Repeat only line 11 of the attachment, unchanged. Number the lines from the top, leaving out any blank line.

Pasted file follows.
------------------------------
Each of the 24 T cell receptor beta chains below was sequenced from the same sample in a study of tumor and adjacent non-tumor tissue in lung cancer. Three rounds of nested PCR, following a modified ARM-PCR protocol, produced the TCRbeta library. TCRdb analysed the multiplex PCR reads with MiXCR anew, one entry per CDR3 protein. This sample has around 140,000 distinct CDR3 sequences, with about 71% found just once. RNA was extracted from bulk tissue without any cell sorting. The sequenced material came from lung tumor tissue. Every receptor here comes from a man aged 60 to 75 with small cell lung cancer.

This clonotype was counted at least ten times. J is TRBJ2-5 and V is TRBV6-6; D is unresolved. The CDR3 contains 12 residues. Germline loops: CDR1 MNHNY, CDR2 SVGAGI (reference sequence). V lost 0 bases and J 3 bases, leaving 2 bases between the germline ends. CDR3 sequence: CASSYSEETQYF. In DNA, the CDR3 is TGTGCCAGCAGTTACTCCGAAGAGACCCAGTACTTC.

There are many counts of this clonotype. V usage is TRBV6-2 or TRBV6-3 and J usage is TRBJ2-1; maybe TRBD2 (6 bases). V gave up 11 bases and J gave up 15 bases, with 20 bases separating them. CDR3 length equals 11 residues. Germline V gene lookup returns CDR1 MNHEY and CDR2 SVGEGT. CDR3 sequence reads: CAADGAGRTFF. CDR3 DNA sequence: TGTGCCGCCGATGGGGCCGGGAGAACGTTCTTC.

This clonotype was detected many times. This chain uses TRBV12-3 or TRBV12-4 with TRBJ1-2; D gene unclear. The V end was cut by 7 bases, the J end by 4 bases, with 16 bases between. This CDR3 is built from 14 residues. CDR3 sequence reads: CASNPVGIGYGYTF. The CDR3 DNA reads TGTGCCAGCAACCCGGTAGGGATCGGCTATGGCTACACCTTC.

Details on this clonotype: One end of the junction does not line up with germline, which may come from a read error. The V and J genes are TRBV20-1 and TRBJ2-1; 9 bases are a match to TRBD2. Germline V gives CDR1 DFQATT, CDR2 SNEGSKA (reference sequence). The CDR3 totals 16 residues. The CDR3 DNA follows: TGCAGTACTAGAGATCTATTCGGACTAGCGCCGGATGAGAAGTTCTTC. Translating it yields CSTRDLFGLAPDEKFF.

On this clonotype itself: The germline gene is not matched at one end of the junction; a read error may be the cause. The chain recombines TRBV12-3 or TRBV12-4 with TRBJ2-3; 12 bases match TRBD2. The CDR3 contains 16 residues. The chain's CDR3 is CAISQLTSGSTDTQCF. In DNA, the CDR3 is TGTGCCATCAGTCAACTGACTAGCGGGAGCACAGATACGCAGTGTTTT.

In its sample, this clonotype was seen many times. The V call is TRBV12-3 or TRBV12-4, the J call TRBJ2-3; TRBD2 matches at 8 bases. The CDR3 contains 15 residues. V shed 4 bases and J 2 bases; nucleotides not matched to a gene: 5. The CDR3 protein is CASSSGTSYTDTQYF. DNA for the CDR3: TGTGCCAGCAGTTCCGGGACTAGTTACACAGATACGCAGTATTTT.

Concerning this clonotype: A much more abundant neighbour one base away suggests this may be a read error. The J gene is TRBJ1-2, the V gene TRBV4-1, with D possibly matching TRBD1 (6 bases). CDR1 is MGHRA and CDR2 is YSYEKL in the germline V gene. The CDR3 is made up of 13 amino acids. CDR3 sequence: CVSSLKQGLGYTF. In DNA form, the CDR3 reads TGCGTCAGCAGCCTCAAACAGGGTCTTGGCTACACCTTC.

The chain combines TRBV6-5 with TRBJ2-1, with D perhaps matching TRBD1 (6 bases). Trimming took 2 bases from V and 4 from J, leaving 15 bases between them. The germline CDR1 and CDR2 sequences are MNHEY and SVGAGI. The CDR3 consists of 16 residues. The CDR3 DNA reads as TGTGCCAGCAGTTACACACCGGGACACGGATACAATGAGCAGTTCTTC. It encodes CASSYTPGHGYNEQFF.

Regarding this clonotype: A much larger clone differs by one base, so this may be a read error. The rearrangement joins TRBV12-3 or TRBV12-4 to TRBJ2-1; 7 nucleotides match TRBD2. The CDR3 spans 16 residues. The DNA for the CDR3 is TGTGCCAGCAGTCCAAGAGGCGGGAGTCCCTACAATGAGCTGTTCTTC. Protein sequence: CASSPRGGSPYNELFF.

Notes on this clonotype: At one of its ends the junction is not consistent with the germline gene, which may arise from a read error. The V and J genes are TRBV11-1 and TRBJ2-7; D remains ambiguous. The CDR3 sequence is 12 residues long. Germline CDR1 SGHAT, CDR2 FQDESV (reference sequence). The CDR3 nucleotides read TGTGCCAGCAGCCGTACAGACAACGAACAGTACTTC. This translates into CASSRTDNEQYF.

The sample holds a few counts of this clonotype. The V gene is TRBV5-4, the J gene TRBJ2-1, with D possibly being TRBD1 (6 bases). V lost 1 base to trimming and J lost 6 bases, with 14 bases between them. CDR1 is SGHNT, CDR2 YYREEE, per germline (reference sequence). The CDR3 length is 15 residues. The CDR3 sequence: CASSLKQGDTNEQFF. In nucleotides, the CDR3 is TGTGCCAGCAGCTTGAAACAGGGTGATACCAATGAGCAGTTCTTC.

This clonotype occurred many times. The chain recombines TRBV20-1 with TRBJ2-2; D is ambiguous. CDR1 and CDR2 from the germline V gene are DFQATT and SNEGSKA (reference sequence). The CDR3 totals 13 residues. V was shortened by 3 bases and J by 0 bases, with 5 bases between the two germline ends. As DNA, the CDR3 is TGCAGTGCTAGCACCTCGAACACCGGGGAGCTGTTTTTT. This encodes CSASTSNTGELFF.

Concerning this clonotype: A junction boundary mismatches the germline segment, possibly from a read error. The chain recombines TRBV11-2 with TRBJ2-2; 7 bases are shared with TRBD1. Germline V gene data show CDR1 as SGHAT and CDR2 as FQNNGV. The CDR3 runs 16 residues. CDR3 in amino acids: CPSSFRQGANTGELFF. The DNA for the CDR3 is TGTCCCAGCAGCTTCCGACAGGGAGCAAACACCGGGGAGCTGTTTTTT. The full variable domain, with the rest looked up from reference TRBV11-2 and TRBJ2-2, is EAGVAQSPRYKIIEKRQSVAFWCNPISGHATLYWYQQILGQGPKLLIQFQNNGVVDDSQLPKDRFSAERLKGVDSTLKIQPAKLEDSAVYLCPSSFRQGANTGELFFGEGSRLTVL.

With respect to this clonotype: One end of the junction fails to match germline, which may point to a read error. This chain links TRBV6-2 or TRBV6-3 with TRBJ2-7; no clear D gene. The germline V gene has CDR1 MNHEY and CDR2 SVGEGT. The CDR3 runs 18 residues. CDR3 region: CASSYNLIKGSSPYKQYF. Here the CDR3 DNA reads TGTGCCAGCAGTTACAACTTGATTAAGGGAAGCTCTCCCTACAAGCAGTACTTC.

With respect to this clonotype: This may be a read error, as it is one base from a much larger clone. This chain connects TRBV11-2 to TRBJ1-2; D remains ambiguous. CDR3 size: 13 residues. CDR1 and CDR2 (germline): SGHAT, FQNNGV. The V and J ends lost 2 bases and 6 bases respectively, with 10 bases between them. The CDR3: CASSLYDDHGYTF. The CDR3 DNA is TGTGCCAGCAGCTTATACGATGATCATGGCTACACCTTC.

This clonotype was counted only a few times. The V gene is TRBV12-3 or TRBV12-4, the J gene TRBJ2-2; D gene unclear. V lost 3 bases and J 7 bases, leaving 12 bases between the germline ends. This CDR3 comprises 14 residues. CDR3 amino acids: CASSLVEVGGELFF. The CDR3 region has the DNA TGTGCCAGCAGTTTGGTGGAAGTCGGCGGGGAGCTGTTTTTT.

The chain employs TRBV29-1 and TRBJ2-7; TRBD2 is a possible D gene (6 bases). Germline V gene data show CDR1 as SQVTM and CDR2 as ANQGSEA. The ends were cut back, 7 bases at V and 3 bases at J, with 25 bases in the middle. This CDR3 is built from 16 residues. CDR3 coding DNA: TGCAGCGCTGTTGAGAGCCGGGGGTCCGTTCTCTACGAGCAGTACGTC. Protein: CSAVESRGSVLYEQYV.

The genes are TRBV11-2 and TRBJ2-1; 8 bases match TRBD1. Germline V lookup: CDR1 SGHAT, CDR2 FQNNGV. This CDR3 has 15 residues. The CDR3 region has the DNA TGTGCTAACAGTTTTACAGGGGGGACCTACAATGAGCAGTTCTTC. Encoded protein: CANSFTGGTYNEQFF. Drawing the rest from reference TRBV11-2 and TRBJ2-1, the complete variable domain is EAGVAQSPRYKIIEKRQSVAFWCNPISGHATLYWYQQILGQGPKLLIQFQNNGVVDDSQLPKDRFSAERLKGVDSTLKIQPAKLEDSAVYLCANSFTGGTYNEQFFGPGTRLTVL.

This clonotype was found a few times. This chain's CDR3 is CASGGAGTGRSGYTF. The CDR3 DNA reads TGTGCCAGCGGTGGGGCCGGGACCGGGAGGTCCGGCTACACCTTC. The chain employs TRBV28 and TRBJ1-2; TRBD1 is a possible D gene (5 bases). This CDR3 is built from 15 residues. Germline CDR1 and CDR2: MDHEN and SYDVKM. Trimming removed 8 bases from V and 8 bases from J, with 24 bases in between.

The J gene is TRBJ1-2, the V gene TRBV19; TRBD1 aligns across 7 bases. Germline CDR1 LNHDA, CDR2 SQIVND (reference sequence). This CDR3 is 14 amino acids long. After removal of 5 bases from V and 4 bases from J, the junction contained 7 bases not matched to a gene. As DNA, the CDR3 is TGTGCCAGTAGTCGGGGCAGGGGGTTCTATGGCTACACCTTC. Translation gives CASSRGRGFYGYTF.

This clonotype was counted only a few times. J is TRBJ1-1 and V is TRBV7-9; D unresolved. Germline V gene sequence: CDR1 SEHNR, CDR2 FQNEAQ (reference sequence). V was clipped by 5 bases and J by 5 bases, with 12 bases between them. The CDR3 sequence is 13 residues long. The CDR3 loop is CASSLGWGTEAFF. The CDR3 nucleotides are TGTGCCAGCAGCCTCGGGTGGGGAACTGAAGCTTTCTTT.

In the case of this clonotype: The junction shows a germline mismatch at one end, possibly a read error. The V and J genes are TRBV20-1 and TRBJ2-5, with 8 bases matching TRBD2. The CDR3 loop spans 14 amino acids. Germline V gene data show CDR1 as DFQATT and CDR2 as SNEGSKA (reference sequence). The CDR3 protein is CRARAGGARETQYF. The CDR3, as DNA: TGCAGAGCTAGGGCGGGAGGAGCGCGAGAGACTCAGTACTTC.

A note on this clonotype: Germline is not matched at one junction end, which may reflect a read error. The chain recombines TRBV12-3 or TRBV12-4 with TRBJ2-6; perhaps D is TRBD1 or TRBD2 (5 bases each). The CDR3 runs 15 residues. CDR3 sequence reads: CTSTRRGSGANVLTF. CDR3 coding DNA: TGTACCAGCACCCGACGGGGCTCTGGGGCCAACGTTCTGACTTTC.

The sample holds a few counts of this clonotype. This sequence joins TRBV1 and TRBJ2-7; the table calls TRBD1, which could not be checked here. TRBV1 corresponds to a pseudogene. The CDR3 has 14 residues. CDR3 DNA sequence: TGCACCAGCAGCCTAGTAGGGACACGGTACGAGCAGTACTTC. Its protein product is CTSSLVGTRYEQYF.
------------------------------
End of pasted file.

Notes on this clonotype: At one of its ends the junction is not consistent with the germline gene, which may arise from a read error. The V and J genes are TRBV11-1 and TRBJ2-7; D remains ambiguous. The CDR3 sequence is 12 residues long. Germline CDR1 SGHAT, CDR2 FQDESV (reference sequence). The CDR3 nucleotides read TGTGCCAGCAGCCGTACAGACAACGAACAGTACTTC. This translates into CASSRTDNEQYF.